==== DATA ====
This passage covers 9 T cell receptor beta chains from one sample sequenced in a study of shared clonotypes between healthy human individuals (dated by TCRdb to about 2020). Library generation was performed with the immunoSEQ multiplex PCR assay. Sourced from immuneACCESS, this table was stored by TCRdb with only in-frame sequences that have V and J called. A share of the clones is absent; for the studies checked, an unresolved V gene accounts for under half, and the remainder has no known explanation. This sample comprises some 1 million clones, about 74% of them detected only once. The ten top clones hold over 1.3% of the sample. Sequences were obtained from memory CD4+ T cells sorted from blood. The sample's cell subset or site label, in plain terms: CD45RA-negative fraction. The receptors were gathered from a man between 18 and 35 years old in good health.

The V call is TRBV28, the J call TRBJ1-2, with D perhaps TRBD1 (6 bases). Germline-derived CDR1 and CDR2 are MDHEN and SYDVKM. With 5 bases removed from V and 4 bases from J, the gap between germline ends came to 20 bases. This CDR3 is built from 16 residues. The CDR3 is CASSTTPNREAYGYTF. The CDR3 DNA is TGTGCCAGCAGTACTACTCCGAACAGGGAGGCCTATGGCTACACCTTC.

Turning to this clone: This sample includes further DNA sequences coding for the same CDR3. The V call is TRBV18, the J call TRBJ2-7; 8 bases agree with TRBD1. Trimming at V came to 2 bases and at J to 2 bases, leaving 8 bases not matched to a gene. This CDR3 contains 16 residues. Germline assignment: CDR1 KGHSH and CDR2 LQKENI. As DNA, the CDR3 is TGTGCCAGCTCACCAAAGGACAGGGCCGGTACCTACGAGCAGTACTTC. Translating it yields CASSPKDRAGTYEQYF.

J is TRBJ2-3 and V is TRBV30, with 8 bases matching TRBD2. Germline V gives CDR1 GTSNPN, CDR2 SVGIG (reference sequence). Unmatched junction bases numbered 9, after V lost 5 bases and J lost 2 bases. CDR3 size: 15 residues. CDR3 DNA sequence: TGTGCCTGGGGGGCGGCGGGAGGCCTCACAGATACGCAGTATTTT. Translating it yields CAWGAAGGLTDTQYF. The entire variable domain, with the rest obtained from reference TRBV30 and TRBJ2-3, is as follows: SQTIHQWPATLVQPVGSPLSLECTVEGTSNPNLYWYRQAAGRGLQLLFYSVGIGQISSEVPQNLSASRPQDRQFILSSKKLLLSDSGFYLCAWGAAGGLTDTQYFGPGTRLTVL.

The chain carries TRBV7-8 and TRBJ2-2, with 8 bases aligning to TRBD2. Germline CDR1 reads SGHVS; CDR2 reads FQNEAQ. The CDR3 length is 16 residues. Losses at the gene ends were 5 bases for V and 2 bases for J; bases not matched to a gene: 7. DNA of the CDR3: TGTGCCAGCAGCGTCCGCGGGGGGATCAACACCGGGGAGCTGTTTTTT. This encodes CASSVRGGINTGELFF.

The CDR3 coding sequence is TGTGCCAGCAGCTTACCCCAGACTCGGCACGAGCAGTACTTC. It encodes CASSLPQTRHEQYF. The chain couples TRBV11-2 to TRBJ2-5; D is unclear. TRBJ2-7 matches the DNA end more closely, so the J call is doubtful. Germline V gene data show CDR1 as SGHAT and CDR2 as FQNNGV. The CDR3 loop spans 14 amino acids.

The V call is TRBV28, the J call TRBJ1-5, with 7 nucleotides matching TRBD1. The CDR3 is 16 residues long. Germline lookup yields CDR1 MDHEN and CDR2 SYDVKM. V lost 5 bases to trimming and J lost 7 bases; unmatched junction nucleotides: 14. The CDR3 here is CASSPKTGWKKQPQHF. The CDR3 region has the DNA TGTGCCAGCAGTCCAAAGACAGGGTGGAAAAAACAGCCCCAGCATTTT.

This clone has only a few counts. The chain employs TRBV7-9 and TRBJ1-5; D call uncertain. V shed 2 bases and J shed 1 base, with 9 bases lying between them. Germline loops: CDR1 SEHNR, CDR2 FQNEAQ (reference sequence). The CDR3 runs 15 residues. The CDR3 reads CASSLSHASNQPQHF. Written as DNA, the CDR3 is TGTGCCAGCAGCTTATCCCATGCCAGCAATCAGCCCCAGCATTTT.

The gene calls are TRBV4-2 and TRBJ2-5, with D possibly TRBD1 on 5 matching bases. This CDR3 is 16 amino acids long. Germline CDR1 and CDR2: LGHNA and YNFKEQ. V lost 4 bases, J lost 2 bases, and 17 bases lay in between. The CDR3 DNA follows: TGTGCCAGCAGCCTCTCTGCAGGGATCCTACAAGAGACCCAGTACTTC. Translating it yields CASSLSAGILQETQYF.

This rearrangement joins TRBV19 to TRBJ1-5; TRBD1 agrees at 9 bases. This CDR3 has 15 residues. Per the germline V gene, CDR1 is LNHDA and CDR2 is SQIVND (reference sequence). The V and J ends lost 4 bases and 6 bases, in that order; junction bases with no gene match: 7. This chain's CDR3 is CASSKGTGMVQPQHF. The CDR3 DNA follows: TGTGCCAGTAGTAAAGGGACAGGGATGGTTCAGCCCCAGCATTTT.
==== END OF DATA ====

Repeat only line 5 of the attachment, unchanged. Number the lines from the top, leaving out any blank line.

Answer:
The chain carries TRBV7-8 and TRBJ2-2, with 8 bases aligning to TRBD2. Germline CDR1 reads SGHVS; CDR2 reads FQNEAQ. The CDR3 length is 16 residues. Losses at the gene ends were 5 bases for V and 2 bases for J; bases not matched to a gene: 7. DNA of the CDR3: TGTGCCAGCAGCGTCCGCGGGGGGATCAACACCGGGGAGCTGTTTTTT. This encodes CASSVRGGINTGELFF.